Wednesday, October 30, 2013

Why Christians Should Thank Bart Ehrman

As I shared in my book, Confessions of a Bible Thumper, my spiritual evolution drove  me to a place where I began to view the Bible differently; not as an inerrant, wholly-Divine , unified book, but  as a human collection of writings that, in my mind, still had telltale signs that Divine fingerprints were on it. It wasn’t the infallible Word of God throughout anymore. But it also wasn’t altogether a myth or nowhere inspired. It had inherent problems, yet still contained the Logos (rationality, reason) of God in many narratives, passages, and themes. Suddenly, the Bible became “possible,” not “impossible.” Author Bart Ehrman helped me make this transition.

I call this moving from a devotional approach to the Bible (not always bad) to an historical-critical approach. When I looked at the Bible only devotionally, I was forced to ignore the contradictions and inherent problems I saw within its pages. But I wasn’t being biblically and intellectually honest. When I learned how to look at it historically and critically, I could finally reconcile being honest (about what I read and studied in the Bible) with my faith in Christ.  For me, when people only look at the Bible devotionally, with no deep questions about its origins and inspiration, they can’t have a wholly genuine faith. Authentic faith only comes when we are intellectually honest about our doubts and misgivings. It also only comes when there’s a desire to find the original intention of Jesus and his earliest followers, or else one’s faith rests on later human tradition.

Many Christians fear Bart Ehrman because he has written
several books that challenge the traditional view of the Bible, Jesus, and Christianity. (By the way, this is a pathology soon to be categorized in modern psychology as “Fear of Bart” or “Bartophobia”). They think embracing his views will cause people to lose their faith. After all, Bart Ehrman, a former evangelical, is now an agnostic. These people forget one very important point. Bart Ehrman never claims historical criticism of the Bible logically leads to agnosticism.  “It did not lead me to become an agnostic,” he confesses. He continues: “My personal view is that a historical-critical approach to the Bible does not necessarily lead to agnosticism or atheism. It can in fact lead to a more intelligent and thoughtful faith.”[1] In truth, he admits many of his scholar colleagues, who also agree with most of what he reveals in his books, are still strong believers. Ehrman’s agnosticism didn’t come from studying biblical origins, but from a separate philosophical problem: how to reconcile faith with “the powerful reality of human suffering in the world.”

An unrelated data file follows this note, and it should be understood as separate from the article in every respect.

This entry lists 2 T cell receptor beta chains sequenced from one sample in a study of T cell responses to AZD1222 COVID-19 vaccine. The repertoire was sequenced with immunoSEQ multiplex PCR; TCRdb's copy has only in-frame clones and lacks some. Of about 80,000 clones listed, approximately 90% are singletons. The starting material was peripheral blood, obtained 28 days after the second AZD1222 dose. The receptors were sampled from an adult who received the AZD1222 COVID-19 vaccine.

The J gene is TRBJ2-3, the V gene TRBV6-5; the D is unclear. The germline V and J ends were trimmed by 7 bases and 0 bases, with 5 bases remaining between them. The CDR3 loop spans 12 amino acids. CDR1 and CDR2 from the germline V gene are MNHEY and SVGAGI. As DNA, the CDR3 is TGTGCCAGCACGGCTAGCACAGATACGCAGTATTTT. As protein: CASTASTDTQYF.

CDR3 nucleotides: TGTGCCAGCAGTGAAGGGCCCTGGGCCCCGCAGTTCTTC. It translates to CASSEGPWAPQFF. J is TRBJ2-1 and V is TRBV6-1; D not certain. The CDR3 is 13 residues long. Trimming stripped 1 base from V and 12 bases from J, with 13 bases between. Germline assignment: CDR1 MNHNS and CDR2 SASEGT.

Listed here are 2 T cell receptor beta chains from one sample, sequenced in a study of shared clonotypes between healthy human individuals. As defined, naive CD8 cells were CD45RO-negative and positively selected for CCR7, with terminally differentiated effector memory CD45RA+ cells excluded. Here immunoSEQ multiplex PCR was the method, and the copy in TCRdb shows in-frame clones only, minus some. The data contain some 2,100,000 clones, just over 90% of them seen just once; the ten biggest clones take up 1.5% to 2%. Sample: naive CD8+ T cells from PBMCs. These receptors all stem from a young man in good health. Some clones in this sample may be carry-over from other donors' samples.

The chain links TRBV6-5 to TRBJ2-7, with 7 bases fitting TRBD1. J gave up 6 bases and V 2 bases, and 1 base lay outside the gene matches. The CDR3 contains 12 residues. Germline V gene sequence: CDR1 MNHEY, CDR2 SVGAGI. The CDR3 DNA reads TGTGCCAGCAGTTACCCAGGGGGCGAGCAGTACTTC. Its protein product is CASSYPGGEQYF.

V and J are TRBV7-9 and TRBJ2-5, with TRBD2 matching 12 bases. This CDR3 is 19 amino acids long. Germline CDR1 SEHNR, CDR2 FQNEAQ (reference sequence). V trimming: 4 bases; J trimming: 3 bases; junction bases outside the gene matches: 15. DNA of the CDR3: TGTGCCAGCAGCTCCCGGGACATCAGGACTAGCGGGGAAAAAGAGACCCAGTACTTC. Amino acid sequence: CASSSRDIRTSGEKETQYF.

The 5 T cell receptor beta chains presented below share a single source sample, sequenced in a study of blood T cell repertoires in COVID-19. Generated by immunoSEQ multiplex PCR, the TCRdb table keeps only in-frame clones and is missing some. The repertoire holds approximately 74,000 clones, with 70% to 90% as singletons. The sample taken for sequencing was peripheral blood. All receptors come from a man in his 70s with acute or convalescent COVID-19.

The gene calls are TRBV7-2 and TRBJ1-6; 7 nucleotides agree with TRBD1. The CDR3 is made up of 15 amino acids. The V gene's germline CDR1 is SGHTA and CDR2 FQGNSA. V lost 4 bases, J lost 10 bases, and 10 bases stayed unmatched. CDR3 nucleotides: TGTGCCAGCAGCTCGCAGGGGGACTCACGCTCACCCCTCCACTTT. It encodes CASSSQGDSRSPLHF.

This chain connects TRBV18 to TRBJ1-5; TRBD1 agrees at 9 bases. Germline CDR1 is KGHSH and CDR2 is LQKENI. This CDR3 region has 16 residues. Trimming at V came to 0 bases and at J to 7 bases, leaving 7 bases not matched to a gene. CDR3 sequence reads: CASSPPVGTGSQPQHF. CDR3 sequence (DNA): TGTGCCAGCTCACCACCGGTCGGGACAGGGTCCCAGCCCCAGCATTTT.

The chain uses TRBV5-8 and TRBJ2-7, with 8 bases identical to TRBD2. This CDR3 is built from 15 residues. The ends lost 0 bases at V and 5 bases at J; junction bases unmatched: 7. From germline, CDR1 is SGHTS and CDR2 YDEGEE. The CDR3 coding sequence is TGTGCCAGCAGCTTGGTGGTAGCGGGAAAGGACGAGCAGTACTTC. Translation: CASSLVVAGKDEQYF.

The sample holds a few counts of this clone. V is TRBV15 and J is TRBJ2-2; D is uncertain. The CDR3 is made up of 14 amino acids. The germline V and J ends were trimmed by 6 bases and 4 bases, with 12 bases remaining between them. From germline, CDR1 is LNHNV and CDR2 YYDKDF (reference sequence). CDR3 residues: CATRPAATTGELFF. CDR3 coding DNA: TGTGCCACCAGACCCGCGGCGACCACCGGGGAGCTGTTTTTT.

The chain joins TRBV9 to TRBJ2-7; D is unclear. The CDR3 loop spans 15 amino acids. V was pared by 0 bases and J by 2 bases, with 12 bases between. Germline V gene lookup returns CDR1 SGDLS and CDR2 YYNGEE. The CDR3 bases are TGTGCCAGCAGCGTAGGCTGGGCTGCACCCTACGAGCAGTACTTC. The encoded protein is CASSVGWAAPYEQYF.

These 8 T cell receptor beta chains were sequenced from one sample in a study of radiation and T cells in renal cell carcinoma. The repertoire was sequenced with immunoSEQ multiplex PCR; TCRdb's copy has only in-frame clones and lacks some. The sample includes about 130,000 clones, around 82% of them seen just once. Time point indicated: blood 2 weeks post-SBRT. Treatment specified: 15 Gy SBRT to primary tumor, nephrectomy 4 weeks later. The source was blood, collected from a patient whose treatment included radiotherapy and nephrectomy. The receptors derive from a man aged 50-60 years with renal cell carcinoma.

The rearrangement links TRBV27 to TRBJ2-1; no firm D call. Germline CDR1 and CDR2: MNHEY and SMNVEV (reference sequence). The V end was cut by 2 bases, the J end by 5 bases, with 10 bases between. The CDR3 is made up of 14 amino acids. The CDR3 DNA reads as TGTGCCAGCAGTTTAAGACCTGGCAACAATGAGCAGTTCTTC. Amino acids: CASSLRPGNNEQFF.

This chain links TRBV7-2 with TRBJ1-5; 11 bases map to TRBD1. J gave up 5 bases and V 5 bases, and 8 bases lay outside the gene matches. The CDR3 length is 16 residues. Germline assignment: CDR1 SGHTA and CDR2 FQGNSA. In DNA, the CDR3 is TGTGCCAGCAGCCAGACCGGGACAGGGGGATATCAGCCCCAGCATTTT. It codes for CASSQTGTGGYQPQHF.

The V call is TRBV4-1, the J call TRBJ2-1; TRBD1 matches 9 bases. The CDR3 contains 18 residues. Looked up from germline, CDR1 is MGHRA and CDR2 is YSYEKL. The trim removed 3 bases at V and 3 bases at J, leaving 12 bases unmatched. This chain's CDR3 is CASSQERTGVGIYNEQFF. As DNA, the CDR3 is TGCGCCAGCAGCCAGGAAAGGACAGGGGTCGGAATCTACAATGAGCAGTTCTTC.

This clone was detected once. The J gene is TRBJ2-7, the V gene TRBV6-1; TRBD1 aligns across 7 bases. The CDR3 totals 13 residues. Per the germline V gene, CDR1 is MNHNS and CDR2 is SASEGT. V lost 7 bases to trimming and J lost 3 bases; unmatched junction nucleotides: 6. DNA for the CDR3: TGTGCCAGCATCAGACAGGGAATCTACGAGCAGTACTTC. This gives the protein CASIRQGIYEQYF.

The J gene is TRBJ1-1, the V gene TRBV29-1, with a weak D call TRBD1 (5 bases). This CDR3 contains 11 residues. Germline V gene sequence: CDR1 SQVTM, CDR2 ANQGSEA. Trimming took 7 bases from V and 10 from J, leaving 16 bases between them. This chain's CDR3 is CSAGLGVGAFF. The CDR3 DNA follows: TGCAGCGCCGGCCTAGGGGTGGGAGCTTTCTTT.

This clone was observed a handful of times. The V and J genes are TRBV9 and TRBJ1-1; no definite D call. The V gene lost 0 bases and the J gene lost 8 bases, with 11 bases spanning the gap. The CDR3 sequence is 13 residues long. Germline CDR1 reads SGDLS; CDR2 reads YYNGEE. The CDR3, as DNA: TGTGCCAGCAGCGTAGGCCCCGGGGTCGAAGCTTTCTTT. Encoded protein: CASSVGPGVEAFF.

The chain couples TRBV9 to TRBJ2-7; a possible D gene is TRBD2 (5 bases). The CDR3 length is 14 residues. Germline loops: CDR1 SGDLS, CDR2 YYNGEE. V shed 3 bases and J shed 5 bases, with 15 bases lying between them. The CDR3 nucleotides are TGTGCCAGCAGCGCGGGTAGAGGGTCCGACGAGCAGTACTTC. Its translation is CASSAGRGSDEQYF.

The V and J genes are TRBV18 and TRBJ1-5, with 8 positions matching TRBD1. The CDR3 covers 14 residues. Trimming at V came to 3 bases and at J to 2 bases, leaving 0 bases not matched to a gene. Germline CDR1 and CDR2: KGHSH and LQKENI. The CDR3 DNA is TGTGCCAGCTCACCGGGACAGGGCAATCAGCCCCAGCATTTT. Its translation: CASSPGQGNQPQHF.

Historical criticism of the Bible has led me and others to a more reasoned faith and it can do so for Christians who fear the implications of reading a critic like Ehrman.  Bart Ehrman has done Christians a great service. He has opened the door that most conservative theologians and pastors (many of whom learned the logic and reason of the historical-critical approach in seminary but were afraid to share it for fear of confusing their audiences) have kept closed for too long. This is a door to an intellectually-satisfying and therefore more genuine faith. Not one that is one hundred percent certain about everything because “the Bible says so,” but one that follows where the historical, cultural, and linguistic evidence leads and finds much to trust about the Path of Christ without  insisting everyone believe the same thing. Thanks Bart Ehrman, for opening that door and helping many of us to walk through it. And, thanks for being intellectually honest in the way you have defended the historicity of Jesus in Did Jesus Exist?

What are your thoughts on Bart Ehrman? Do share your opinions, pro or con.

[1] Bart D. Ehrman, Jesus Interrupted,  pages 272-273.


Marella said...

After recovering from fundamentalist religion to become an atheist, Bart Ehrman has made a career out of Jesus as an apocalyptic prophet. These two factors make it impossible for him to look at the evidence regarding the origins of Christianity clearly, which is why his most recent book was such a disappointment. Although I have read and enjoyed many of his books, I have lost much of my respect for him since "Did Jesus Exist". He is a disappointment.

Michael Camp said...

I'm trying to figure where you're coming from. First, from his own books, he said he became an agnostic, not an atheist, and not right away. He remained a believer even with his new views for a while. Why was his most recent book a disappointment to you? Because it didn't argue for Jesus the myth? When he argues for Jesus being an historically substantiated figure (after rejecting ultra-conservative views of him), that in my mind, gives me more respect for him. He's being intellectually honest. I still don't come to the same conclusions as he on some things, but I do respect honest scholarship.